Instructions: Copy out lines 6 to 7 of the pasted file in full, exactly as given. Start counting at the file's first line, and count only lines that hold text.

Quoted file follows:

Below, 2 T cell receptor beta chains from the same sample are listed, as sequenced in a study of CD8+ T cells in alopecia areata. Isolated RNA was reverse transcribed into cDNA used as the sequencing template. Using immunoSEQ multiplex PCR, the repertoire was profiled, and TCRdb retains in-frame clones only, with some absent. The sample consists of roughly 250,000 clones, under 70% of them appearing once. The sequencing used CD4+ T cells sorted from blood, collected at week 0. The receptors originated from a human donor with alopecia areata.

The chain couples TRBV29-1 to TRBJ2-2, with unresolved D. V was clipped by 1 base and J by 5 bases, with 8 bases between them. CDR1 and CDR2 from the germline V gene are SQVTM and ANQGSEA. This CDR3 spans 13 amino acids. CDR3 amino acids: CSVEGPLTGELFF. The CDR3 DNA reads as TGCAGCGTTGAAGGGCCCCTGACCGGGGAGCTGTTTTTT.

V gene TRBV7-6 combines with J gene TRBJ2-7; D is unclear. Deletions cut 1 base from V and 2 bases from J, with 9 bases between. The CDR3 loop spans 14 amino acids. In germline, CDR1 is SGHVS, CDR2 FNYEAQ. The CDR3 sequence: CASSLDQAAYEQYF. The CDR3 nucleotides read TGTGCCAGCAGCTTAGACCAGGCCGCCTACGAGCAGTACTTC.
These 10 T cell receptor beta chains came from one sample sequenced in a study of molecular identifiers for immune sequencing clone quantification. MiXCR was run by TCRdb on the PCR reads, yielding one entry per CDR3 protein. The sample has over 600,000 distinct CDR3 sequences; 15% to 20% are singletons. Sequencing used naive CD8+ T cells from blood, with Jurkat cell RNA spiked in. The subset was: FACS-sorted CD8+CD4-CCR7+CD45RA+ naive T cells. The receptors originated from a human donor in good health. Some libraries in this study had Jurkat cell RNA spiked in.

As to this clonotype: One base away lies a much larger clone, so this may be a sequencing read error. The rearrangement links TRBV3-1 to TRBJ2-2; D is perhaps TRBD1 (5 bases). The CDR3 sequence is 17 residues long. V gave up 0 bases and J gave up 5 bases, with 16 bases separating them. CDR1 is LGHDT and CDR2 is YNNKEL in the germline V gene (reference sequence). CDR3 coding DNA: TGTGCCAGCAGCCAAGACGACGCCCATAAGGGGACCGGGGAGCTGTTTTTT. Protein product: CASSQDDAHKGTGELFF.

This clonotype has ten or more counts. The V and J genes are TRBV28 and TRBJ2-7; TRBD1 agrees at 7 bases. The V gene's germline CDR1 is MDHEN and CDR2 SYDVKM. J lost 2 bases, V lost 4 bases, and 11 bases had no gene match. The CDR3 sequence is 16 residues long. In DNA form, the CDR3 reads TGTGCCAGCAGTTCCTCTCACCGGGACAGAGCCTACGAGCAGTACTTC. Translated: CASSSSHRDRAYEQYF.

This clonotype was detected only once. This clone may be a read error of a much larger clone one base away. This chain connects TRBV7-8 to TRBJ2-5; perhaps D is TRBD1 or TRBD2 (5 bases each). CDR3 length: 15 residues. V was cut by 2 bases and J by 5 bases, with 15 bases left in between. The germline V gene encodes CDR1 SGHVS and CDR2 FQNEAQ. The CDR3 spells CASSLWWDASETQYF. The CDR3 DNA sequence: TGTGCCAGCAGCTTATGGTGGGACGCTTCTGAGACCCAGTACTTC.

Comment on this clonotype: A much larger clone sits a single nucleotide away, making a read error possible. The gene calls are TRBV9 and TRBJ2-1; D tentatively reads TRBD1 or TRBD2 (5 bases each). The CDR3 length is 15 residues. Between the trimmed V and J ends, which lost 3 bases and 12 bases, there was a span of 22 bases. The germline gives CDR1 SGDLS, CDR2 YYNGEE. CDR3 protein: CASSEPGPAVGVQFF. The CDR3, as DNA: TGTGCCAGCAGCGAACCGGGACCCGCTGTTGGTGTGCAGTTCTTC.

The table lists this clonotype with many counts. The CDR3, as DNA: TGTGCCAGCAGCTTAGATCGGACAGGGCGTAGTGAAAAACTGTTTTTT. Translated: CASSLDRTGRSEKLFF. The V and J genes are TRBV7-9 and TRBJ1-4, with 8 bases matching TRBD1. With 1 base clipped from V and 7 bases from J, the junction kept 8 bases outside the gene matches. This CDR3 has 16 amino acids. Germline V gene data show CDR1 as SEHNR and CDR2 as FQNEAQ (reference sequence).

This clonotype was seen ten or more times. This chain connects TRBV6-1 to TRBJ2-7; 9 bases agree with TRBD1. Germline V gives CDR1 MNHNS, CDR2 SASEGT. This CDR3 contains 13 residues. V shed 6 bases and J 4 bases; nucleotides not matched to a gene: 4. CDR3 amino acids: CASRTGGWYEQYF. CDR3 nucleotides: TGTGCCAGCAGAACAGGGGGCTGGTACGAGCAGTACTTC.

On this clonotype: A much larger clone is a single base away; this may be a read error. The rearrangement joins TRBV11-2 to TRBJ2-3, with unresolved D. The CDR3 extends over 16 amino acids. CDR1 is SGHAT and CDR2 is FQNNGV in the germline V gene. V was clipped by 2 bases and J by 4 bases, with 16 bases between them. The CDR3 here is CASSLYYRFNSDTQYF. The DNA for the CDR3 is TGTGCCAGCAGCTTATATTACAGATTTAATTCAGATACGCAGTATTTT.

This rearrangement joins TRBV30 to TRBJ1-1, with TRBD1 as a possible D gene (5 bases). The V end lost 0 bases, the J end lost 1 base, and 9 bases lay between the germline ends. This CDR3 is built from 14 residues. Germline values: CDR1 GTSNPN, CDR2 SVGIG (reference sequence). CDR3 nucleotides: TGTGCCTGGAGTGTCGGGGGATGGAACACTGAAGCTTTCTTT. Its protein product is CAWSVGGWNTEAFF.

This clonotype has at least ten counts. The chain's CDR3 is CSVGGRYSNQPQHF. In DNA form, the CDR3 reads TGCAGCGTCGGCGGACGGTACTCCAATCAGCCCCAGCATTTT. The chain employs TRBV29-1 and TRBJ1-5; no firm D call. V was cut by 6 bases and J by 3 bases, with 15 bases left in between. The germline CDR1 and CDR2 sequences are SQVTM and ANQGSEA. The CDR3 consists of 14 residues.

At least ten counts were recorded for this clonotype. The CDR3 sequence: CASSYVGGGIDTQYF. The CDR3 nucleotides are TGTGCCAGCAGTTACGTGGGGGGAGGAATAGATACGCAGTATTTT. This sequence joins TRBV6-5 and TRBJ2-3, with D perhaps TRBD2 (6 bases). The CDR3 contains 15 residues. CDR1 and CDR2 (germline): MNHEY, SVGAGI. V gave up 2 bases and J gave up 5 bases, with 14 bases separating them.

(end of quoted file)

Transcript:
This clonotype has ten or more counts. The V and J genes are TRBV28 and TRBJ2-7; TRBD1 agrees at 7 bases. The V gene's germline CDR1 is MDHEN and CDR2 SYDVKM. J lost 2 bases, V lost 4 bases, and 11 bases had no gene match. The CDR3 sequence is 16 residues long. In DNA form, the CDR3 reads TGTGCCAGCAGTTCCTCTCACCGGGACAGAGCCTACGAGCAGTACTTC. Translated: CASSSSHRDRAYEQYF.

This clonotype was detected only once. This clone may be a read error of a much larger clone one base away. This chain connects TRBV7-8 to TRBJ2-5; perhaps D is TRBD1 or TRBD2 (5 bases each). CDR3 length: 15 residues. V was cut by 2 bases and J by 5 bases, with 15 bases left in between. The germline V gene encodes CDR1 SGHVS and CDR2 FQNEAQ. The CDR3 spells CASSLWWDASETQYF. The CDR3 DNA sequence: TGTGCCAGCAGCTTATGGTGGGACGCTTCTGAGACCCAGTACTTC.